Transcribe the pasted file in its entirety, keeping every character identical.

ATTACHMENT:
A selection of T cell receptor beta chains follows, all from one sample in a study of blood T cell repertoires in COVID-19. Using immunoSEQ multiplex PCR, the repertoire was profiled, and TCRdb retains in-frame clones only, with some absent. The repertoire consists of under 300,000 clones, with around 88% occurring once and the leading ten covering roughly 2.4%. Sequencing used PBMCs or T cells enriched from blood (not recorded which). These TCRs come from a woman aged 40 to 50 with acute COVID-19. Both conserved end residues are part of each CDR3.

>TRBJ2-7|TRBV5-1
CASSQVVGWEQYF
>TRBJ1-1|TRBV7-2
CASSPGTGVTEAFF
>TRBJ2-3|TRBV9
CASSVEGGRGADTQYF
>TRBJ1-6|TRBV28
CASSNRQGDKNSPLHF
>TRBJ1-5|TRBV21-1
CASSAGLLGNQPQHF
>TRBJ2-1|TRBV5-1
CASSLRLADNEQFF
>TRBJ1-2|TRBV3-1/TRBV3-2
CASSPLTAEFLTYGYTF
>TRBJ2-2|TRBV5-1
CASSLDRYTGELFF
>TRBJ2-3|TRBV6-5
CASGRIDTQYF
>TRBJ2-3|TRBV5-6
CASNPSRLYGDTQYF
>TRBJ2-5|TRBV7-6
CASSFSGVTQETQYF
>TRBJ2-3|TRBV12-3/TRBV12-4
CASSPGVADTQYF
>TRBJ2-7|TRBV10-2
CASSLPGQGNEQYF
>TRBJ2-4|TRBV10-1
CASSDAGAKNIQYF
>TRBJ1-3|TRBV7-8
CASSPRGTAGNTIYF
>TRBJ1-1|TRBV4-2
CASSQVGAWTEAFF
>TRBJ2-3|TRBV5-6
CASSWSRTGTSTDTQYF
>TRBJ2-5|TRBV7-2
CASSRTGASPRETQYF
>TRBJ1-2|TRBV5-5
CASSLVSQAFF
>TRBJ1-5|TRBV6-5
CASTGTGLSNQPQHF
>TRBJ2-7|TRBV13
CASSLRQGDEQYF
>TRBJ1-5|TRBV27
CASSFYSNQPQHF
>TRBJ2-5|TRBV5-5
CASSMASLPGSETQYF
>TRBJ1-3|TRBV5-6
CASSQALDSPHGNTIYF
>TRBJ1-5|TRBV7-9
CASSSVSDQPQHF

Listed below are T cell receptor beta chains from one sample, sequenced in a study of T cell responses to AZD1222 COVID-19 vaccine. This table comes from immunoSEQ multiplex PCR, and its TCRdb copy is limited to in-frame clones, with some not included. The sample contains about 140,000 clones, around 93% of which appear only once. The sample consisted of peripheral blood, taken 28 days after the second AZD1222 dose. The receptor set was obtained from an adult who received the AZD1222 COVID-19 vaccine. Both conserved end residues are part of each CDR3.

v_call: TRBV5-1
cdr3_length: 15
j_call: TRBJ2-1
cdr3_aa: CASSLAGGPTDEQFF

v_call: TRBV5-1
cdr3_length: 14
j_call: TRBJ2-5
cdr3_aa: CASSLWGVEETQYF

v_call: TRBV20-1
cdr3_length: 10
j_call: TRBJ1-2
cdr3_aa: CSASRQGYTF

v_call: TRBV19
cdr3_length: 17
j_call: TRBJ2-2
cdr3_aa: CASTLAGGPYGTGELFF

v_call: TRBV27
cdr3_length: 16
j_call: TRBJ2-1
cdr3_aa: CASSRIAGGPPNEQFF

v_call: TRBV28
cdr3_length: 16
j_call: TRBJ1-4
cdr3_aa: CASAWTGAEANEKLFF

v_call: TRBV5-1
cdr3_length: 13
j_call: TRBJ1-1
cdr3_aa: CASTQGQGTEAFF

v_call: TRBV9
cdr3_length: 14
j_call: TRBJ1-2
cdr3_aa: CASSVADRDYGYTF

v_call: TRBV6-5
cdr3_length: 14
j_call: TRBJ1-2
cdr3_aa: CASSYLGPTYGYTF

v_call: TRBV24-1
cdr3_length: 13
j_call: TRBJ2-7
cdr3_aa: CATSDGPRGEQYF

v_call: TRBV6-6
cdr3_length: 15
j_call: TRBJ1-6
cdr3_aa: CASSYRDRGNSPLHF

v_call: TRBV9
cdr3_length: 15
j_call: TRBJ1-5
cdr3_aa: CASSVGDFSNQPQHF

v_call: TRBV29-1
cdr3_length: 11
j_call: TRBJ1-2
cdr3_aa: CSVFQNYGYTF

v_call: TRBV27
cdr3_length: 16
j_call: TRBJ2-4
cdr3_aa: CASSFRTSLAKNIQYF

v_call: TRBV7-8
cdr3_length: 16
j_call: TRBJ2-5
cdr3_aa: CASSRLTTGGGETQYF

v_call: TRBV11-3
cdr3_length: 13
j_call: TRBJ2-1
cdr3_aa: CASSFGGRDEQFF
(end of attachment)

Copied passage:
A selection of T cell receptor beta chains follows, all from one sample in a study of blood T cell repertoires in COVID-19. Using immunoSEQ multiplex PCR, the repertoire was profiled, and TCRdb retains in-frame clones only, with some absent. The repertoire consists of under 300,000 clones, with around 88% occurring once and the leading ten covering roughly 2.4%. Sequencing used PBMCs or T cells enriched from blood (not recorded which). These TCRs come from a woman aged 40 to 50 with acute COVID-19. Both conserved end residues are part of each CDR3.

>TRBJ2-7|TRBV5-1
CASSQVVGWEQYF
>TRBJ1-1|TRBV7-2
CASSPGTGVTEAFF
>TRBJ2-3|TRBV9
CASSVEGGRGADTQYF
>TRBJ1-6|TRBV28
CASSNRQGDKNSPLHF
>TRBJ1-5|TRBV21-1
CASSAGLLGNQPQHF
>TRBJ2-1|TRBV5-1
CASSLRLADNEQFF
>TRBJ1-2|TRBV3-1/TRBV3-2
CASSPLTAEFLTYGYTF
>TRBJ2-2|TRBV5-1
CASSLDRYTGELFF
>TRBJ2-3|TRBV6-5
CASGRIDTQYF
>TRBJ2-3|TRBV5-6
CASNPSRLYGDTQYF
>TRBJ2-5|TRBV7-6
CASSFSGVTQETQYF
>TRBJ2-3|TRBV12-3/TRBV12-4
CASSPGVADTQYF
>TRBJ2-7|TRBV10-2
CASSLPGQGNEQYF
>TRBJ2-4|TRBV10-1
CASSDAGAKNIQYF
>TRBJ1-3|TRBV7-8
CASSPRGTAGNTIYF
>TRBJ1-1|TRBV4-2
CASSQVGAWTEAFF
>TRBJ2-3|TRBV5-6
CASSWSRTGTSTDTQYF
>TRBJ2-5|TRBV7-2
CASSRTGASPRETQYF
>TRBJ1-2|TRBV5-5
CASSLVSQAFF
>TRBJ1-5|TRBV6-5
CASTGTGLSNQPQHF
>TRBJ2-7|TRBV13
CASSLRQGDEQYF
>TRBJ1-5|TRBV27
CASSFYSNQPQHF
>TRBJ2-5|TRBV5-5
CASSMASLPGSETQYF
>TRBJ1-3|TRBV5-6
CASSQALDSPHGNTIYF
>TRBJ1-5|TRBV7-9
CASSSVSDQPQHF

Listed below are T cell receptor beta chains from one sample, sequenced in a study of T cell responses to AZD1222 COVID-19 vaccine. This table comes from immunoSEQ multiplex PCR, and its TCRdb copy is limited to in-frame clones, with some not included. The sample contains about 140,000 clones, around 93% of which appear only once. The sample consisted of peripheral blood, taken 28 days after the second AZD1222 dose. The receptor set was obtained from an adult who received the AZD1222 COVID-19 vaccine. Both conserved end residues are part of each CDR3.

v_call: TRBV5-1
cdr3_length: 15
j_call: TRBJ2-1
cdr3_aa: CASSLAGGPTDEQFF

v_call: TRBV5-1
cdr3_length: 14
j_call: TRBJ2-5
cdr3_aa: CASSLWGVEETQYF

v_call: TRBV20-1
cdr3_length: 10
j_call: TRBJ1-2
cdr3_aa: CSASRQGYTF

v_call: TRBV19
cdr3_length: 17
j_call: TRBJ2-2
cdr3_aa: CASTLAGGPYGTGELFF

v_call: TRBV27
cdr3_length: 16
j_call: TRBJ2-1
cdr3_aa: CASSRIAGGPPNEQFF

v_call: TRBV28
cdr3_length: 16
j_call: TRBJ1-4
cdr3_aa: CASAWTGAEANEKLFF

v_call: TRBV5-1
cdr3_length: 13
j_call: TRBJ1-1
cdr3_aa: CASTQGQGTEAFF

v_call: TRBV9
cdr3_length: 14
j_call: TRBJ1-2
cdr3_aa: CASSVADRDYGYTF

v_call: TRBV6-5
cdr3_length: 14
j_call: TRBJ1-2
cdr3_aa: CASSYLGPTYGYTF

v_call: TRBV24-1
cdr3_length: 13
j_call: TRBJ2-7
cdr3_aa: CATSDGPRGEQYF

v_call: TRBV6-6
cdr3_length: 15
j_call: TRBJ1-6
cdr3_aa: CASSYRDRGNSPLHF

v_call: TRBV9
cdr3_length: 15
j_call: TRBJ1-5
cdr3_aa: CASSVGDFSNQPQHF

v_call: TRBV29-1
cdr3_length: 11
j_call: TRBJ1-2
cdr3_aa: CSVFQNYGYTF

v_call: TRBV27
cdr3_length: 16
j_call: TRBJ2-4
cdr3_aa: CASSFRTSLAKNIQYF

v_call: TRBV7-8
cdr3_length: 16
j_call: TRBJ2-5
cdr3_aa: CASSRLTTGGGETQYF

v_call: TRBV11-3
cdr3_length: 13
j_call: TRBJ2-1
cdr3_aa: CASSFGGRDEQFF